Order:
See also
Arnon Cahen
Ben-Gurion University of the Negev
  1.  57
    Perception, Nonconceptual Content, and Immunity to Error Through Misidentification.Kristina Musholt & Arnon Cahen - 2017 - Inquiry: An Interdisciplinary Journal of Philosophy 60 (7):703-723.
    The aim of this paper is twofold. First, we clarify the notion of immunity to error through misidentification with respect to the first-person pronoun. In particular, we set out to dispel the view that for a judgment to be IEM it must contain a token of a certain class of predicates. Rather, the importance of the IEM status of certain judgments is that it teaches us about privileged ways of coming to know about ourselves. We then turn to examine how (...)
    Direct download (5 more)  
     
    Export citation  
     
    Bookmark  
  2.  26
    Nonconceptual Apprehension and the Reason-Giving Character of Perception.Arnon Cahen - 2019 - Synthese 196 (6):2355-2383.
    I argue that the debate about the reason-giving character of perception, and, derivatively, the contemporary debate about the nature of the conceptual content of perception, is best viewed as a confrontation with refined versions of the following three independently plausible, yet mutually inconsistent, propositions: Perceptual apprehension Some perceptions provide reasons directly Exclusivity Only beliefs provide reasons directly Bifurcation No perception is a belief I begin with an evaluation and refinement of each proposition so as to crystallize the source of the (...)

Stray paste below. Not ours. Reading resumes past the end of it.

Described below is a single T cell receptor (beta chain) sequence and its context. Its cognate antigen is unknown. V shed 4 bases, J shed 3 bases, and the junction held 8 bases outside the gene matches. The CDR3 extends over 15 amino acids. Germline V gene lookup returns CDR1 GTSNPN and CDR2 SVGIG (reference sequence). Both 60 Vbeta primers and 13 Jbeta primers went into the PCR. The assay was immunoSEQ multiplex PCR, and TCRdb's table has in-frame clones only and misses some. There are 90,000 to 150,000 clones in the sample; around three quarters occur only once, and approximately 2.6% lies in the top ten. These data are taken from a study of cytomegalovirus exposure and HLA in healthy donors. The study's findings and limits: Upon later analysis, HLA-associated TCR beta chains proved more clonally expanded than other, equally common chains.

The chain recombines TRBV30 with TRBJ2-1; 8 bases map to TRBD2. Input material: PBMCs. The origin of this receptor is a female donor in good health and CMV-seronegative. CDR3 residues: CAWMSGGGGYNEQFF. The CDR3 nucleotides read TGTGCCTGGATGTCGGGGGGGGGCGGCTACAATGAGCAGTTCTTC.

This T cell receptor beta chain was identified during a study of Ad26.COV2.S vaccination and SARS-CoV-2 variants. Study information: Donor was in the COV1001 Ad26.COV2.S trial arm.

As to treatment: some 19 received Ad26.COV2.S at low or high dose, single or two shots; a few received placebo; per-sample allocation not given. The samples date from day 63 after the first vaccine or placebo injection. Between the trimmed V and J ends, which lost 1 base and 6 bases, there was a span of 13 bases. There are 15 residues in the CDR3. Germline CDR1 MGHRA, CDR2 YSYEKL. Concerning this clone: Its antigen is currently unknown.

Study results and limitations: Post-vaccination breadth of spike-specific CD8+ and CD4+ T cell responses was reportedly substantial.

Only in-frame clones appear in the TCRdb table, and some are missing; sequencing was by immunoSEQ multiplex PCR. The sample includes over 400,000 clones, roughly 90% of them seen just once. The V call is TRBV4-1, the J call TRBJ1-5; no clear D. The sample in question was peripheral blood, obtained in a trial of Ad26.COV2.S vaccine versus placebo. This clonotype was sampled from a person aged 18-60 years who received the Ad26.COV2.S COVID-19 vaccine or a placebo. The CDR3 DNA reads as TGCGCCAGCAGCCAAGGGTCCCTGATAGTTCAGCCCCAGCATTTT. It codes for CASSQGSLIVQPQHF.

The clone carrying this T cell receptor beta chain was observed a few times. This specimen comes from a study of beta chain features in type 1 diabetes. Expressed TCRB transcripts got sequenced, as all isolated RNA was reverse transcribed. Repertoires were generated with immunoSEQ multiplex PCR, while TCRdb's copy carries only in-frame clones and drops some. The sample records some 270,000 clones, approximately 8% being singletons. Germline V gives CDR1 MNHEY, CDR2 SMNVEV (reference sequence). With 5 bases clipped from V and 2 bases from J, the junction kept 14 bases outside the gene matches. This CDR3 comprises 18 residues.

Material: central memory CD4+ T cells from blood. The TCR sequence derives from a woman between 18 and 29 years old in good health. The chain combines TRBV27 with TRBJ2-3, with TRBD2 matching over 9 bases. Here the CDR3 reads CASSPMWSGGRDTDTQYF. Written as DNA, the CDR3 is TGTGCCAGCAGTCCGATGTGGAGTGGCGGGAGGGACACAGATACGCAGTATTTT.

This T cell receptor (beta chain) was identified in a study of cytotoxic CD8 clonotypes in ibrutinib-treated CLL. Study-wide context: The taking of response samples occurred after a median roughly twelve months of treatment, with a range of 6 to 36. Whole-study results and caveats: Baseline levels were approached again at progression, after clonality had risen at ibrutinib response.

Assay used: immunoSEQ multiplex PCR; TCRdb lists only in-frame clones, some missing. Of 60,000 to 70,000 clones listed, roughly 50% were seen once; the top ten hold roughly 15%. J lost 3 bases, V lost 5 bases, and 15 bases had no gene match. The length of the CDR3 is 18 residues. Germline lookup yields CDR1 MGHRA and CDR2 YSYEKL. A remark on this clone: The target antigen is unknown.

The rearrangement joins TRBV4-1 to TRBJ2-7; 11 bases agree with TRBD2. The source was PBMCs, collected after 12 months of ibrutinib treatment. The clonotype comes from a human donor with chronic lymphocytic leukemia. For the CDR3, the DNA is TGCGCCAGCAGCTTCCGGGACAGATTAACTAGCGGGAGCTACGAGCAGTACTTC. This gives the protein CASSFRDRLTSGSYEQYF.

Direct download (2 more)  
     
    Export citation  
     
    Bookmark  
  3.  8
    Mental Causation and Exclusion: Why the Difference-Making Account of Causation is No Help.José Luis Bermúdez & Arnon Cahen - 2015 - Humana Mente 8 (29).
    Peter Menzies has developed a novel version of the exclusion principle that he claims to be compatible with the possibility of mental causation. Menzies proposes to frame the exclusion principle in terms of a difference-making account of causation, understood in counterfactual terms. His new exclusion principle appears in two formulations: upwards exclusion — which is the familiar case in which a realizing event causally excludes the event that it realizes — and, more interestingly, downward exclusion, in which an event causally (...)
    Direct download  
     
    Export citation  
     
    Bookmark  
  4.  8
    Linking Perception and Cognition.Arnon Cahen & Michela C. Tacca - 2013 - Frontiers in Psychology 4.
    Direct download (5 more)  
     
    Export citation  
     
    Bookmark